Melanoma is a relatively rare type of skin cancer, and it’s by far the most deadly. In fact, although melanoma accounts for less than one percent of skin cancer cases diagnosed each year, it causes the majority of skin cancer-related deaths. Melanoma is associated with prolonged sun exposure and it’s also more common among people with a family history of the disease. Melanoma can develop anywhere on the body. Prompt treatment is the best way to ensure optimal outcomes and to decrease the risk of having the cancer spread or metastasize to other areas.
Melanoma must be treated surgically to remove the cancerous tissue, and sometimes to remove local lymph nodes if the cancer has spread. Sometimes, chemotherapy or radiation are also needed, especially if the cancer is very aggressive or has spread to the lymph nodes or other areas. Like other types of cancer, a comprehensive evaluation is needed to determine what stage the cancer is in so the most appropriate treatment can be provided.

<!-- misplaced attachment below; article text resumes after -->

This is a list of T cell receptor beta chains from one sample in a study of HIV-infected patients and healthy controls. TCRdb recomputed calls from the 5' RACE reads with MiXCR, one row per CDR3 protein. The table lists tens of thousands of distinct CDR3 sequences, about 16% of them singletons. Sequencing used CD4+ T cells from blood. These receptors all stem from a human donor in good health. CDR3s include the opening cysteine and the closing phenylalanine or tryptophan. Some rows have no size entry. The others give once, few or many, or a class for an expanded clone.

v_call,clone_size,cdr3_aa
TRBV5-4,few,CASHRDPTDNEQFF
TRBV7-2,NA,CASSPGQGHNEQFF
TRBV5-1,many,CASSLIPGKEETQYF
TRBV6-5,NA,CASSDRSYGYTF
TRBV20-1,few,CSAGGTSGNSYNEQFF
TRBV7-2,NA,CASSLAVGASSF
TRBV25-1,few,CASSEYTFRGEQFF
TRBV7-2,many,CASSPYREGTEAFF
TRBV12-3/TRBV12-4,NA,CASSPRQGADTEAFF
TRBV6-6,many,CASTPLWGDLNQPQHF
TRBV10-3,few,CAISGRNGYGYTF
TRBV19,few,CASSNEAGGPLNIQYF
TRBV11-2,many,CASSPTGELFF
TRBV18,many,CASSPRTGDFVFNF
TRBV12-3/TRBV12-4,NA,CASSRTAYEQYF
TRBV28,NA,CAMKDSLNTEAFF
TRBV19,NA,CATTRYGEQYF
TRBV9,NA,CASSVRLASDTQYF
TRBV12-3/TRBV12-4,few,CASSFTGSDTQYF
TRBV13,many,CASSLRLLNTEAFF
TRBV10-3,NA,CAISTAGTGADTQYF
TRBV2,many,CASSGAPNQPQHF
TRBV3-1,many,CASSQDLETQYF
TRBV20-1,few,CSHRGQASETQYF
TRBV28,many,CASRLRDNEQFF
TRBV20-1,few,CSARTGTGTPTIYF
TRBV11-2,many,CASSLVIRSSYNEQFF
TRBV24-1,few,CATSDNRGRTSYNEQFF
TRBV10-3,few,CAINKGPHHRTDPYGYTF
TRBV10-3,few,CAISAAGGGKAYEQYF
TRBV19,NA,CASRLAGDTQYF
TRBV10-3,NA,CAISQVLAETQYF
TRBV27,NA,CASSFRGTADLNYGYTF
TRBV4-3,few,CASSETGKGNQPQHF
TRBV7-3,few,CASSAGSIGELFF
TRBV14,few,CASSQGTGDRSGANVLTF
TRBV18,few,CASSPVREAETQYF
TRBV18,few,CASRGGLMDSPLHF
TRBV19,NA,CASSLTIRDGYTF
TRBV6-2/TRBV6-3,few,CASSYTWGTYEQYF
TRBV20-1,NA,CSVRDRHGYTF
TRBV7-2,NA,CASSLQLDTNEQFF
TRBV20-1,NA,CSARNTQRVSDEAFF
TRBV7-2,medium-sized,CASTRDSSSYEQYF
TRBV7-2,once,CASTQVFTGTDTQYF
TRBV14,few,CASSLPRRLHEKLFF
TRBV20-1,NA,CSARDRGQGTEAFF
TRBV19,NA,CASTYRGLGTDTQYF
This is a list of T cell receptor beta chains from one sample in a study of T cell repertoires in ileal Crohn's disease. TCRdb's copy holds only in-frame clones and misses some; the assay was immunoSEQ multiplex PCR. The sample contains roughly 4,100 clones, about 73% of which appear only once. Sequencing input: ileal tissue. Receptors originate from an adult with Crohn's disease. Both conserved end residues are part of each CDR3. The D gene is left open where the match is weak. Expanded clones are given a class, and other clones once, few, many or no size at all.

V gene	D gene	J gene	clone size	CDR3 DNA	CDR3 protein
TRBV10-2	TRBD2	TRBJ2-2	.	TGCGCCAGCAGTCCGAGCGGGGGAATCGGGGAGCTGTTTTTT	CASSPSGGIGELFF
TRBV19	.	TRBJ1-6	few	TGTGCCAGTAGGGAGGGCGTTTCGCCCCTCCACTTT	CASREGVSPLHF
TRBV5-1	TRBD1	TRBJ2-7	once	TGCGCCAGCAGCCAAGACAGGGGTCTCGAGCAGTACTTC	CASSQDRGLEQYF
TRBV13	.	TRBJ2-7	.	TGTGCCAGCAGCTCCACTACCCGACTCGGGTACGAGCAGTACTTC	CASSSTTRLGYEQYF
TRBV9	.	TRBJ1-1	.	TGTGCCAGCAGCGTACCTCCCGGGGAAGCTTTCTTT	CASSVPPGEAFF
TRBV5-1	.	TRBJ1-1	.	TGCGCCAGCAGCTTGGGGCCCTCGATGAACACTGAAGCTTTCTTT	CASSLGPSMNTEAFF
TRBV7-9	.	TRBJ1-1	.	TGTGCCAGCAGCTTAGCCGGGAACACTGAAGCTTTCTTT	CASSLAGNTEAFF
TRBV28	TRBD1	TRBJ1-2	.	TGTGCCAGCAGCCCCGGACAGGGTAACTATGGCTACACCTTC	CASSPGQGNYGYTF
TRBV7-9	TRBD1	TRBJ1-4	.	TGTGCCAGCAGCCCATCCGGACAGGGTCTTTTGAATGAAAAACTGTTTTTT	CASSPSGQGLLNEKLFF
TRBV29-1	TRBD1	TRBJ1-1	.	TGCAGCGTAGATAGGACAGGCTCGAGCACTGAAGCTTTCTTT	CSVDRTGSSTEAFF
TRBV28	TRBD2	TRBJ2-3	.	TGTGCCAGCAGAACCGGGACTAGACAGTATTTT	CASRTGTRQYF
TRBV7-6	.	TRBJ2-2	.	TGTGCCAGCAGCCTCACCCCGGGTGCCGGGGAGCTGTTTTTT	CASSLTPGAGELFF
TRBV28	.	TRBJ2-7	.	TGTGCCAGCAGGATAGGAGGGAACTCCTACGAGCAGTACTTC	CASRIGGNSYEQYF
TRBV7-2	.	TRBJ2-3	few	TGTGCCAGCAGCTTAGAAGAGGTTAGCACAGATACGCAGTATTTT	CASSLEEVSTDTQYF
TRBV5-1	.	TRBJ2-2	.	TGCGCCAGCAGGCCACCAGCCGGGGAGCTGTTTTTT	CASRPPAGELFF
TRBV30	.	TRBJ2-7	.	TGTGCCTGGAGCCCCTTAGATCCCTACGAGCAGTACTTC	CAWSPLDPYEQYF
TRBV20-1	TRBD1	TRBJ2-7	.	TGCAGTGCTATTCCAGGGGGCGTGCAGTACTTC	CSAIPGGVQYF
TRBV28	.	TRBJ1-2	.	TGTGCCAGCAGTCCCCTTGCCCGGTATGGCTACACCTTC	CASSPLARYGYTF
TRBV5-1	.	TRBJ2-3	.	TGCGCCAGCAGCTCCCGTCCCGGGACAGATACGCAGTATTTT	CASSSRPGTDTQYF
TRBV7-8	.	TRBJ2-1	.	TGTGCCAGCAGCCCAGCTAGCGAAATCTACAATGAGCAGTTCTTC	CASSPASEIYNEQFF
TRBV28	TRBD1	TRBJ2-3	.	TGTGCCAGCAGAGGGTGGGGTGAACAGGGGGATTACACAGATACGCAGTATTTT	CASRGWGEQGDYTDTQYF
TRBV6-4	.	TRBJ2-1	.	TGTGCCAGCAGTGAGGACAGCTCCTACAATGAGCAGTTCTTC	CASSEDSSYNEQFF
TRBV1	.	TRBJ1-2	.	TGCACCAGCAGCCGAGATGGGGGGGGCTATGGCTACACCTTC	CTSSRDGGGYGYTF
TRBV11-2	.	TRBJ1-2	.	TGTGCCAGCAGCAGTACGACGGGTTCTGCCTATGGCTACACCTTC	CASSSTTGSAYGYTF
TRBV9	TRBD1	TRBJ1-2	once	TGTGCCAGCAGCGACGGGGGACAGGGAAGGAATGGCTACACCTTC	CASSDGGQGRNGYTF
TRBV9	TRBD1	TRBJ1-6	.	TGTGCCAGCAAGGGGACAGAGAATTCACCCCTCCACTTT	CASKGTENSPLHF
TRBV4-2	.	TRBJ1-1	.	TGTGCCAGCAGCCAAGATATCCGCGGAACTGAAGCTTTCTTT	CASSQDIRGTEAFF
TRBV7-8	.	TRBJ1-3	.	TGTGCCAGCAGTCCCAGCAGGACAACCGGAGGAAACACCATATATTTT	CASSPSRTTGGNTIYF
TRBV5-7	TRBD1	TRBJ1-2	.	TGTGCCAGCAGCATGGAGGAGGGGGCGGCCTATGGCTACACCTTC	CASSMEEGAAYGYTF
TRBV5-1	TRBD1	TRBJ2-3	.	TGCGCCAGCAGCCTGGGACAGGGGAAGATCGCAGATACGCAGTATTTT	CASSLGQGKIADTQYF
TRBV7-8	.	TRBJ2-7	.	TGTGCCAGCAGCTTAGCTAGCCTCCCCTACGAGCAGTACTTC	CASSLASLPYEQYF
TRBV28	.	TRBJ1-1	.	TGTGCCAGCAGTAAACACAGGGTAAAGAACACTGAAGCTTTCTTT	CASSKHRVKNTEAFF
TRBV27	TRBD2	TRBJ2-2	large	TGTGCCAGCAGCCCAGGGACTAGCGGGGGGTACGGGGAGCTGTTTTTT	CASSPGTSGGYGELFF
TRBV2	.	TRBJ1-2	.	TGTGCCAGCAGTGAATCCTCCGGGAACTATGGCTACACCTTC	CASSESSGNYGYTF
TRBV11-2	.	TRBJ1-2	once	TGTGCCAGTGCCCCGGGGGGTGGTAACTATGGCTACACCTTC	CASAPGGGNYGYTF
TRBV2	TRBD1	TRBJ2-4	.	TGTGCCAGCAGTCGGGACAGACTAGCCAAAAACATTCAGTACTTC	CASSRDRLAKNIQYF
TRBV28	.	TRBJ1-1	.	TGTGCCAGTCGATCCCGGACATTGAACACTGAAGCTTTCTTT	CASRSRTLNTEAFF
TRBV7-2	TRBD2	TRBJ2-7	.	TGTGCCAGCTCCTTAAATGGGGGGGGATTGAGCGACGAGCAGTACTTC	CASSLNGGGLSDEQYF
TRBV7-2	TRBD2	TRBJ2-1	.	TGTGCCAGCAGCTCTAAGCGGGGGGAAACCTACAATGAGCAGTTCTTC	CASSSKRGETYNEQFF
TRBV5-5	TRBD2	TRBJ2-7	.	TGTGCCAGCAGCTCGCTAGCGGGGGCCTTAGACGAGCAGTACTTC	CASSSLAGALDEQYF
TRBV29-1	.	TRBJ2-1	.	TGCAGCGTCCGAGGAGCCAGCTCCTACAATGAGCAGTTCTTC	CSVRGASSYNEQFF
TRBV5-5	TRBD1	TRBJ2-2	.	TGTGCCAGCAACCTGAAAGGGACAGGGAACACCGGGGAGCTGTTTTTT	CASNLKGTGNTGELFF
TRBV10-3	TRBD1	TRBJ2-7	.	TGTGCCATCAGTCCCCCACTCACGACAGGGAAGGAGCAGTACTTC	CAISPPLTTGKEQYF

Skin cancer surgery for melanoma typically uses a special technique called Mohs surgery, which was developed to preserve as much healthy tissue as possible. During Mohs surgery, the cancerous tissue is removed and immediately examined under a microscope, paying special attention to the edges or margins. If the margins are clear of cancer cells, the surgical site is closed with sutures and covered with a bandage. If cancerous cells are found on the margins, additional tissue is removed in that area and then reexamined under a microscope. Excisions continue until the margins are clear, indicating all the cancer has been removed from the site.The examination of tissue margins during surgery helps ensure all of the cancer is removed while avoiding the need for overly large excisions so scarring is minimized. Lymph nodes are also usually biopsied to help determine if the cancer may have spread elsewhere in the body. When a large amount of tissue must be removed, a skin graft may be needed to close the wound.